Baby owlets rescued from concrete plant conveyor belt

The Calgary Wildlife Rehabilitation Society is used to rescuing, rehabilitating, then releasing strays, but these two baby great horned owlets are a little younger than what they're used to.

Two baby owlets will be raised by foster owls named Oberon and Ophelia

Hungry owlets at the Calgary Wildlife Rehabilitation Society

CBC News Calgary

3 years ago
The baby animals were rescued from a concrete plant conveyor belt 0:24

The Calgary Wildlife Rehabilitation Society is used to rescuing, rehabilitating, then releasing strays, but the two baby great horned owlets who just moved in are a little younger than what they're used to.

"We got these guys fresh out of the egg, which is not normal for us," said Jenna McFarland, the animal care operations manager. She spoke to The Homestretch's Jenny Howe on Tuesday. 

"Normally we get them in when they're starting to get really big and boisterous — and tend to fall out of nests, usually between two and three months old. So this is really unusual for us." 

Conceived on concrete mixing conveyor

The owlets had the misfortune of being conceived in a concrete plant.

"Their parents laid both of their eggs on a concrete mixing conveyor," McFarland said.

"When the workers at the plant wanted to start up the machinery for the season, they realized there were owls in the machinery — and eggs on the conveyor belt.

"We had to wait until those eggs hatched, then go and remove them."

A pair of week-old unnamed baby owlets rescued by the Calgary Wildlife Rehabilitation Society. The owlets will be released into the wild in August. (Jenny Howe/CBC)

'We had to kidnap the babies'

While the owlets were rescued and are healthy, that also effectively eliminated the possibility of a family reunion, she said.

"Unfortunately we had to kidnap the babies from their parents," McFarland said, "but we will be raising these guys with our foster owls so hopefully, they'll do really well [with them]."

The owlets will join their foster owls when they are able to perch on a branch with stability, probably in the next two weeks or so. (Jenny Howe/CBC)

Innate behaviour

In a few short days observing the owlets, McFarland has been struck by how much of their behaviour is nature, not nurture.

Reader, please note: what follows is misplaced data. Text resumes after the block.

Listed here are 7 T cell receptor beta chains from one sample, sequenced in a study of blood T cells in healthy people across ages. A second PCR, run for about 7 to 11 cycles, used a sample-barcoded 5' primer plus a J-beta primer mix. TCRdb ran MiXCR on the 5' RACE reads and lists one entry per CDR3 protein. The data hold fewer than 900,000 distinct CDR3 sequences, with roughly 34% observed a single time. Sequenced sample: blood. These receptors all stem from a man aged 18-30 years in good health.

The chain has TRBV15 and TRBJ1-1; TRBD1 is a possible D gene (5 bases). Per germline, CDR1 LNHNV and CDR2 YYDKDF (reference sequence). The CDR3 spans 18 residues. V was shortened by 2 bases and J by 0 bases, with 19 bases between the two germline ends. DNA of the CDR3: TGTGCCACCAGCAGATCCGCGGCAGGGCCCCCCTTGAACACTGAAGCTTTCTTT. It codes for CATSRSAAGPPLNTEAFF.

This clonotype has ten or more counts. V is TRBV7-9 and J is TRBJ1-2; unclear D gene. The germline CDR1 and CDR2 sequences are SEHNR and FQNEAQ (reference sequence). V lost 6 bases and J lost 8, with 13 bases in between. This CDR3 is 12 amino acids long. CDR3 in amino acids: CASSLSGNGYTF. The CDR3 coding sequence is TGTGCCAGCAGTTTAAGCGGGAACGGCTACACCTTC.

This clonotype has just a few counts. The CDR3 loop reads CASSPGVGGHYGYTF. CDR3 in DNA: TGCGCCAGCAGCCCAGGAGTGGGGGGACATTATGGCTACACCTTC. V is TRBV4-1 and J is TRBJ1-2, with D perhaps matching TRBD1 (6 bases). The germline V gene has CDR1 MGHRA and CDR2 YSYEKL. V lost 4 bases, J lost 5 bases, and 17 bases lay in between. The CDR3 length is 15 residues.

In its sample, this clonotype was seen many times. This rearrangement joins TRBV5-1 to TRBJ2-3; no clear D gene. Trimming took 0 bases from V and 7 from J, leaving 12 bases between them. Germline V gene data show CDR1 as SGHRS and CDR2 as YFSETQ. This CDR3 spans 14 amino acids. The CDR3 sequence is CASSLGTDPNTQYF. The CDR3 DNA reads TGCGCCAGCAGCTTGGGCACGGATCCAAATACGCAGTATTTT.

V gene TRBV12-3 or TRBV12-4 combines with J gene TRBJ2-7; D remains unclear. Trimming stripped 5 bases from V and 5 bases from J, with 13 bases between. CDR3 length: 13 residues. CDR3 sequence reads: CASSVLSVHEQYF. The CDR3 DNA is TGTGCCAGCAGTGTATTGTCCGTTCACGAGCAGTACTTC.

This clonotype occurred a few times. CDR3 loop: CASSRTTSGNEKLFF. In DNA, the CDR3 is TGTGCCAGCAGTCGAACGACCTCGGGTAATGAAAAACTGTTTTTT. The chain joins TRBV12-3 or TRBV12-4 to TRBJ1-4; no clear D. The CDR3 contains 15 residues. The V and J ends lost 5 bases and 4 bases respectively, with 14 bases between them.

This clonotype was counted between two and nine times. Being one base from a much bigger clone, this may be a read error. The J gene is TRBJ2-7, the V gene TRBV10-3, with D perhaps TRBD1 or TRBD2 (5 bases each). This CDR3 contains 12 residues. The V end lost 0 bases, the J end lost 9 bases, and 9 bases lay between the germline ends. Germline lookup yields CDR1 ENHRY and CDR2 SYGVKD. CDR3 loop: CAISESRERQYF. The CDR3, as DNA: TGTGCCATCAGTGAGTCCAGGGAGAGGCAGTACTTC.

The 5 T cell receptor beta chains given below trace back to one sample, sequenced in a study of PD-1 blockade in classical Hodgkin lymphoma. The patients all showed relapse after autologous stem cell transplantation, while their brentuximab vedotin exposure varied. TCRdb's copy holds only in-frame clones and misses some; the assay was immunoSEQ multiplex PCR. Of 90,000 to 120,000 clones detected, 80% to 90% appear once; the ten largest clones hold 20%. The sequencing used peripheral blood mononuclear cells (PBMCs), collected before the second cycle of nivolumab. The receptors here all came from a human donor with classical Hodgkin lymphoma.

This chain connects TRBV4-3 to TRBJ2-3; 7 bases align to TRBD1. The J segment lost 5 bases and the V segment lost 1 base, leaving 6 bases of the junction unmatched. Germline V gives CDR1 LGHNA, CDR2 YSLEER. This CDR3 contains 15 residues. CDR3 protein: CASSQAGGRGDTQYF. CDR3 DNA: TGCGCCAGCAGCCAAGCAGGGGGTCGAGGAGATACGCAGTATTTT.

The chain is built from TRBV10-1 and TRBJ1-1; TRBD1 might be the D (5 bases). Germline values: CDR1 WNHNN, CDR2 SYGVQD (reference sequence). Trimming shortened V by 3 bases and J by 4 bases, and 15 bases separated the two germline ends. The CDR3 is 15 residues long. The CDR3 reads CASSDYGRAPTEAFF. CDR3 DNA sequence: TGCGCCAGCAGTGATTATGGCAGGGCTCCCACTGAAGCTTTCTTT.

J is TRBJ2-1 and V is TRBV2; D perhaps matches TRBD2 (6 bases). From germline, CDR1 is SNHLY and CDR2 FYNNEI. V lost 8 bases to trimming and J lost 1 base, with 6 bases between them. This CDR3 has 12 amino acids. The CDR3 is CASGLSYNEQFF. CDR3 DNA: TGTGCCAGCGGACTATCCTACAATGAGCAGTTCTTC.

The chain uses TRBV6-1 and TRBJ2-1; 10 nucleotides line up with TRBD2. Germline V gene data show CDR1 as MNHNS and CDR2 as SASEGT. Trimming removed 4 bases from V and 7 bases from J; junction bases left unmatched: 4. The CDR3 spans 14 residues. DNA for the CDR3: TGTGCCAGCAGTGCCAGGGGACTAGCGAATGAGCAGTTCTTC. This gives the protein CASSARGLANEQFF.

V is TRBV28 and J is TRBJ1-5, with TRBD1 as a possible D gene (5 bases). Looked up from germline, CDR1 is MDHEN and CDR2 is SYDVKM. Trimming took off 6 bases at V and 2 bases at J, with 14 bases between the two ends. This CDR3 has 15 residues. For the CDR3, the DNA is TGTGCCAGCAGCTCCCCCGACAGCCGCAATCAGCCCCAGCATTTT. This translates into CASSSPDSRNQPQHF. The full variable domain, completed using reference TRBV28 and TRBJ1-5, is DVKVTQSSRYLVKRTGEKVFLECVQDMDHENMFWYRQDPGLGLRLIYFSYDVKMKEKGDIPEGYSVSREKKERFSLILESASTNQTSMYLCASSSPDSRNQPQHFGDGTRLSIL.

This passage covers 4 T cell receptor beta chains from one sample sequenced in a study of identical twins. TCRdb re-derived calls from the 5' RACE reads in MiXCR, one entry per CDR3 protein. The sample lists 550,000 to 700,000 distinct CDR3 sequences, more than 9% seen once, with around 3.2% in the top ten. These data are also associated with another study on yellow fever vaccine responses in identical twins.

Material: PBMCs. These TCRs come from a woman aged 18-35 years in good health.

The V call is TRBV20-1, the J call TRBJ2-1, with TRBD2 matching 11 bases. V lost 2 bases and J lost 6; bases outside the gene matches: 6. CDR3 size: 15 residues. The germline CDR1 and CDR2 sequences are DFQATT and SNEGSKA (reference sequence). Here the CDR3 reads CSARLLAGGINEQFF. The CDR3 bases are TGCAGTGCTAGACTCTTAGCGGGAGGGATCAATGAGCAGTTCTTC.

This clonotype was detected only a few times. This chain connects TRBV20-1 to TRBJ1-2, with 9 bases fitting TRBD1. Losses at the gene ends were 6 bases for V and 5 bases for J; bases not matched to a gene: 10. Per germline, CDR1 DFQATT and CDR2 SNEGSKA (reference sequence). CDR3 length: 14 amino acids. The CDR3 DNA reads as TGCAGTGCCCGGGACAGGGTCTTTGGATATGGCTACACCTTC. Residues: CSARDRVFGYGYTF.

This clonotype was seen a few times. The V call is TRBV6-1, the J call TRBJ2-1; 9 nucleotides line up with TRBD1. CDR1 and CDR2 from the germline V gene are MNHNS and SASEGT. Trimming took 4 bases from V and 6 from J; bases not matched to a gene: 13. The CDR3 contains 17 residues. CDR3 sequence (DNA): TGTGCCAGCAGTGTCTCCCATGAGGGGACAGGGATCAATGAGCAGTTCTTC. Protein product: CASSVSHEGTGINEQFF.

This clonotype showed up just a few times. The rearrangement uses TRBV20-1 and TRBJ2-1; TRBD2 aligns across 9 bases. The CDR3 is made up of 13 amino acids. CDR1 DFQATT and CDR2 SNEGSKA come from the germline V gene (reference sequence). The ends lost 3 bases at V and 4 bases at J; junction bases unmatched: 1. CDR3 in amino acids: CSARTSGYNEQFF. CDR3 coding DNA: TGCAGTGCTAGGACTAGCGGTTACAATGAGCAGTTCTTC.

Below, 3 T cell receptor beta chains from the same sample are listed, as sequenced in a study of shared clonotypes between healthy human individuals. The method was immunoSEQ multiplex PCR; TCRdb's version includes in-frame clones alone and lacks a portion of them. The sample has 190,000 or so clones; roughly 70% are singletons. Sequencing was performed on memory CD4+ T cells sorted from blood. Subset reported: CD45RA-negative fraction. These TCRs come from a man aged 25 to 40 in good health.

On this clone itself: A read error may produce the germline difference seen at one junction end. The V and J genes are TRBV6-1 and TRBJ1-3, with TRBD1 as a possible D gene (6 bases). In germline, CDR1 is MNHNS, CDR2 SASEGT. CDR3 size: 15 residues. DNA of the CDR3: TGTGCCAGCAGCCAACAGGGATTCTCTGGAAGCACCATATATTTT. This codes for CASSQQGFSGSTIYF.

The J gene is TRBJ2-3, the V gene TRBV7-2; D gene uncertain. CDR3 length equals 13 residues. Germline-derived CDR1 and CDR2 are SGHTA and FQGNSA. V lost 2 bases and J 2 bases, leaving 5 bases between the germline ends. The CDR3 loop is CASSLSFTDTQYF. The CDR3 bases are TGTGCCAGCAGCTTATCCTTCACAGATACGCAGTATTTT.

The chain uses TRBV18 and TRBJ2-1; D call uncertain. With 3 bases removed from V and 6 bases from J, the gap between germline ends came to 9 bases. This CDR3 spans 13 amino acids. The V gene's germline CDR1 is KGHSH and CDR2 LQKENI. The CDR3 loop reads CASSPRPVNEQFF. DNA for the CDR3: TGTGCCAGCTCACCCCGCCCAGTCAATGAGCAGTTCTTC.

"Because they've spent less times with their parents than they have with us, we would expect that those natural owl behaviours would be delayed, or absent — and they aren't. The natural defensive behaviour — the shielding, the peeping, the clacking — it's all built into these guys.

"It's amazing how they don't really habituate to humans as well as we would expect, which is great. And once we get them outside with our foster great horned owls, who live here year-round, they'll really start to develop more of those owl-like behaviours."

The owlets' parents laid their eggs on a concrete mixing conveyor. The eggs were discovered by workers on the conveyor belt. (Jenny Howe/CBC)

Meeting foster owls

The owlets will be raised by Oberon, a one-winged great horned owl named after a character in Shakespeare's A Midsummer Night's Dream, and Ophelia, named after a character in Hamlet, until they are strong enough to be released into the wild.

They haven't met their foster owls yet, but will soon, McFarland said.

"We're going to put them out there once they can perch on some branches with stability, so we're looking at probably a couple more weeks," she said. "We just gave them their first perch today — they're not quite sure about it, they keep falling off."

"It's very low, don't worry."

With files from The Homestretch and Jenny Howe


Stephen Hunt

Digital Writer

Stephen Hunt is a digital writer at the CBC in Calgary. Email: